by Michael Buffalo Smith
Now where were we?
On February 25th, 2010 I was staying at the Hotel Preston in Nashville with my new friends Gig Michaels and Mark Carlyle of the band Swampdawamp. We had driven in through the cold rains the night before. By the time we got to the Preston we were all dead on our feet.
Mark and Gig had business meetings all day on the 25th, so I hung at the hotel. I did have a nice business lunch with videographer Rick Broyles and his friend, but the rest of the day was spent writing and chilling out. After all, my recent laser eye surgery had not yet healed, so I was not at my full potential and needing some rest.
Mark and Gig went out that night for a show at the Wild Horse Saloon downtown. The Swamp guys invited me to have dinner on them at the Preston while they were gone that night. They told me to ask for Chef Danny, which I did. Chef Danny was a great guy, and hooked me up with what may have been the best ribeye steak I ever had. It was amazing. No wonder the hotel Preston attracts so many music stars. All of this and a staff that is just great. everyone is friendly and helpful.
The guys came in at about 2 AM and we sat up and talked about their excellent night with their rep from Jagermeister, who has been sponsoring the Swampdawamp Tour. Fellow Jager tour artist Eric Church was providing the show tonight, and the guys had a blast. Gig even ended up on CMT, but as the stories wound down, we all were ready to hit the sack. Gritzfest was the next day.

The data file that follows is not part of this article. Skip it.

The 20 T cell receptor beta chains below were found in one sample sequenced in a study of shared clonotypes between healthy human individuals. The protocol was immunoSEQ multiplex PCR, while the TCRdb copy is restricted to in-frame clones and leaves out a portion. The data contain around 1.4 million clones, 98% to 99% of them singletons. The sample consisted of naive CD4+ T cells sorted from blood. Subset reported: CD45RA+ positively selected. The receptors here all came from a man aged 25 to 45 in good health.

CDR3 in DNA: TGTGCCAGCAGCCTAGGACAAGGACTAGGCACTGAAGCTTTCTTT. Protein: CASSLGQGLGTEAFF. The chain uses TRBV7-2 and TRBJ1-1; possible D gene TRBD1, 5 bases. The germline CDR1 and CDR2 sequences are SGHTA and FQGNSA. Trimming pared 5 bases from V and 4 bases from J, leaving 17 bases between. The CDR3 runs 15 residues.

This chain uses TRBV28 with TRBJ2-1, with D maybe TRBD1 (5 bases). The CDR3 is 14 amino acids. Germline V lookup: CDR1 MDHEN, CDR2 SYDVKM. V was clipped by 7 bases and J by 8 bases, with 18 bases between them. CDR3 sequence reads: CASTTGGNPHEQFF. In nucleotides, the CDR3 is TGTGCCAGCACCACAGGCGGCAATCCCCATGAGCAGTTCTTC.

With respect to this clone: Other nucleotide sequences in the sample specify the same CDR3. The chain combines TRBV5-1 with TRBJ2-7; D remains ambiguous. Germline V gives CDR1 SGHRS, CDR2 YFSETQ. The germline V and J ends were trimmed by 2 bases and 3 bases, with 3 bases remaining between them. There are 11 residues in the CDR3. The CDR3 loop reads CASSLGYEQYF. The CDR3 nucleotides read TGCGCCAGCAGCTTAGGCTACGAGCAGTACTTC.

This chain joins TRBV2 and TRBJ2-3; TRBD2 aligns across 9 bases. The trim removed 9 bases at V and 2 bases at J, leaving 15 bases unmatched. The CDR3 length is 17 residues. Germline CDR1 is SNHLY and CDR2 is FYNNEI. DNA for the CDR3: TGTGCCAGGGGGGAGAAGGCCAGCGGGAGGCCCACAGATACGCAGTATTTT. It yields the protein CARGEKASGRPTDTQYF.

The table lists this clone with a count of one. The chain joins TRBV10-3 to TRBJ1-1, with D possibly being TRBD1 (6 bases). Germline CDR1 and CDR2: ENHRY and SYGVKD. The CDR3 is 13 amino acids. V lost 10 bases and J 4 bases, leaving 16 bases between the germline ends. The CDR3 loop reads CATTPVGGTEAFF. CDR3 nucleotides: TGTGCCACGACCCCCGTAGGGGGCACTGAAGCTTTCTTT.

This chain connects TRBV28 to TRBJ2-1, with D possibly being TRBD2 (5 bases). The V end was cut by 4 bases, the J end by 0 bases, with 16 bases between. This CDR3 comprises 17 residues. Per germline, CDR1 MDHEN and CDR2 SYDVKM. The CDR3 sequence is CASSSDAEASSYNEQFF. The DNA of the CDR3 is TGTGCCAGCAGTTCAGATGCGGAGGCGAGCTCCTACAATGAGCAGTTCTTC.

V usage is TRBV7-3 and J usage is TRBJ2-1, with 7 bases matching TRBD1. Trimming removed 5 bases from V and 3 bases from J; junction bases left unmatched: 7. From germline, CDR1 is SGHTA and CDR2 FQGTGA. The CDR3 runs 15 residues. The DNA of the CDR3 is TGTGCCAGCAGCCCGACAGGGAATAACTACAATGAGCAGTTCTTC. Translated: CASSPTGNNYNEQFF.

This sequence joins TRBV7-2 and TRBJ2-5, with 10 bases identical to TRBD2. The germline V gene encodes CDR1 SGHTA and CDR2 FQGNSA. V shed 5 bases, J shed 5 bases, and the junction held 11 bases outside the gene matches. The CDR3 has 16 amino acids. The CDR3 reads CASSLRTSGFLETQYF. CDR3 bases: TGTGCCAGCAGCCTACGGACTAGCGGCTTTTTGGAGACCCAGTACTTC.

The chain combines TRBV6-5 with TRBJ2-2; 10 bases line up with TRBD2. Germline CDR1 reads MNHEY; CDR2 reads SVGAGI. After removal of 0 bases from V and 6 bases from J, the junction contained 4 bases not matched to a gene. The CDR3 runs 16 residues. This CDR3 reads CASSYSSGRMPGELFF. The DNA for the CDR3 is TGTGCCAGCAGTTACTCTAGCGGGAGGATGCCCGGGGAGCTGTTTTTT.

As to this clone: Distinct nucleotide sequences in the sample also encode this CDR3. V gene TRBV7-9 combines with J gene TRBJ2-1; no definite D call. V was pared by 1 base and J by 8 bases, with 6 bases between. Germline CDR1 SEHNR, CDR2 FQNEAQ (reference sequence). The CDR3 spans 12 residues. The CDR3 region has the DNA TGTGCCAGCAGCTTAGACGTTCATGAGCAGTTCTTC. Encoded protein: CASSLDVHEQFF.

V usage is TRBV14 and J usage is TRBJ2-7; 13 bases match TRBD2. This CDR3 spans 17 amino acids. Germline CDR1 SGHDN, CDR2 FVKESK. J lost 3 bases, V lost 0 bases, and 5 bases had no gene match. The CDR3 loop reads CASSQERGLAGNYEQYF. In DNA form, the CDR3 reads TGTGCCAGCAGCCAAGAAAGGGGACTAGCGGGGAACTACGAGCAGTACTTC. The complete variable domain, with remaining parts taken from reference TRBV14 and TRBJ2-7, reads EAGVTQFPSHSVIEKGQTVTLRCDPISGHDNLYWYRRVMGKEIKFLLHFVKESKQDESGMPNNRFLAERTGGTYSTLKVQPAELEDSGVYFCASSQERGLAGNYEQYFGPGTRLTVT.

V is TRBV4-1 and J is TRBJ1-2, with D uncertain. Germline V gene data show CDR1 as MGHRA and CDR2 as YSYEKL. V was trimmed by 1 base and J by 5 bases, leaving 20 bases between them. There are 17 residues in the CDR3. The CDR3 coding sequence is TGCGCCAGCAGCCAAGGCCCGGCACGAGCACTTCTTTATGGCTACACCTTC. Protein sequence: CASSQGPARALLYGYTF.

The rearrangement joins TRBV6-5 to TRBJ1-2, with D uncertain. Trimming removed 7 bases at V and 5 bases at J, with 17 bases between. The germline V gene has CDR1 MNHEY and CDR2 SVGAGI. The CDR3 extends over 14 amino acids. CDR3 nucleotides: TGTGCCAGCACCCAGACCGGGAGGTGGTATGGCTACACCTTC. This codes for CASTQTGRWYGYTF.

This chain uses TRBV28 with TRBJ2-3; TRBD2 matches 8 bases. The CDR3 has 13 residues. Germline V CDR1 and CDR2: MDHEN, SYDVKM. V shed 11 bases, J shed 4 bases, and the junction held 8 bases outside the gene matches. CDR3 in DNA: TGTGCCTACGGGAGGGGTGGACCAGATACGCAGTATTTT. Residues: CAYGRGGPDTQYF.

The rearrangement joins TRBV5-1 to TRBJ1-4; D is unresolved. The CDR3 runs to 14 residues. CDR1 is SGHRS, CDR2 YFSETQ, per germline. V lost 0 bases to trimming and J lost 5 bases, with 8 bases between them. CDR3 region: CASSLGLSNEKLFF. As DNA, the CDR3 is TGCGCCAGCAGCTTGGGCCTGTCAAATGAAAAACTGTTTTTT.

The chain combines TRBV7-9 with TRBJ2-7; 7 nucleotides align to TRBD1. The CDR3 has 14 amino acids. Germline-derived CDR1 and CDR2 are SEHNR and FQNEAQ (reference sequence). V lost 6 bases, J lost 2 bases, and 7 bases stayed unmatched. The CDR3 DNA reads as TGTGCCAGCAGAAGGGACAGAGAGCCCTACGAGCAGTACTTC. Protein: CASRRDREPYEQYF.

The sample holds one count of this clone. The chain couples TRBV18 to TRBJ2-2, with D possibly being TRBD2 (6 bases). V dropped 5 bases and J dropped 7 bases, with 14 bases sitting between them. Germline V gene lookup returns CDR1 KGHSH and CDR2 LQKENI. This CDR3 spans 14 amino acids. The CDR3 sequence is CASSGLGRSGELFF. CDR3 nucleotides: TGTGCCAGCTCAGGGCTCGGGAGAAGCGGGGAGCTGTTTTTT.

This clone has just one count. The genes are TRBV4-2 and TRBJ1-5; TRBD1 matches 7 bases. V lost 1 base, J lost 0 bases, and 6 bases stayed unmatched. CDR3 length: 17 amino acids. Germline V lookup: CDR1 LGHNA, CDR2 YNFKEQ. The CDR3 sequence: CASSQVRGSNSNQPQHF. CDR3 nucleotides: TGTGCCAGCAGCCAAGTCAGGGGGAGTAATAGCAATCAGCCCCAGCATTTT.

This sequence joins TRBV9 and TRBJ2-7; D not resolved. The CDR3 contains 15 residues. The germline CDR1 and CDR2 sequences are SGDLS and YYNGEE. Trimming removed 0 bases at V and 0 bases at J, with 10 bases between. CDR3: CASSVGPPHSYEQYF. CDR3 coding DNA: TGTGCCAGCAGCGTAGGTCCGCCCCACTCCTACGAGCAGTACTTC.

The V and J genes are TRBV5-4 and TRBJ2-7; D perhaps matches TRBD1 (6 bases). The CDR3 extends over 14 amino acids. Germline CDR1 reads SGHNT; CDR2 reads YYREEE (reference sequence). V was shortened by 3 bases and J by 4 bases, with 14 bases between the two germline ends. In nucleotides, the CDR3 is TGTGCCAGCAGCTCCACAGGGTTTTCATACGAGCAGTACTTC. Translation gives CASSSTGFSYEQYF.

Mark put the big Ford truck in the wind and by early afternoon we were pulling up in front of the Space and Rocket Center Marriott. Immediately things began to hop and they didn’t slow down until the end of the day at 3:00 AM. I met my co-conspirator Sonny Edwards in the lobby, and we began to unload the truck. The next person I met was Karen Blackmon Caldwell, whom I had just reconnected with a month earlier via Facebook.
Karen was lead singer in the APB (Artimus Pyle Band) back in 1981. They had a deal with MCA Records and released an album called “Night Caller.” My friends and I used to see them a lot in Spartanburg. When the band broke up, I never heard from Karen again. It was really terrific to see her again after 29 years.
After tossing my luggage into my room, I got a call from Tommy Talton, telling me to come downstairs to the restaurant. When I got there, all my buddies were there, seated around a table. Talton, his former Cowboy partner Scott Boyer, Tommy’s wife Patty, and the Queen herself, Bonnie Bramlett. After a lot of hugs, Karen Blackmon and her friend joined us, and I stepped to the adjacent table to meet another longtime phone and internet friend for the first time. Peter Cross had flown all the way from England for Gritzfest, and he introduced me to his friend Jeannie Greene - a popular singer from the 70’s Muscle Shoals scene, and her family. Everyone was extremely kind.
Our time chatting and sipping coffee was short lived, and it was soon time to get dressed and head to the crossroads music hall. I caught a ride with Tommy and Patty Talton, and we arrived just in time to hear the sound check.
I was running into one old friend after another. From former Crawlers singer Thad Usry (now with Fat Mama) to my friend and my songwriting pitchman Joe Meador who drove in from Nashville. It was great. I only wish I had more time with each one.
Dennie from US Legends Guitars was set up for his Silent Auction, and I saw Terry Reeves and her intern Willie from Music Matters Entertainment helping the fine folks from Bandito Burrito setup the food in our green room. What a spread it was, all sorts of Mexican food, individually wrapped burritos, tacos, etc. along with great trays of raw veggies, sandwiches and much more.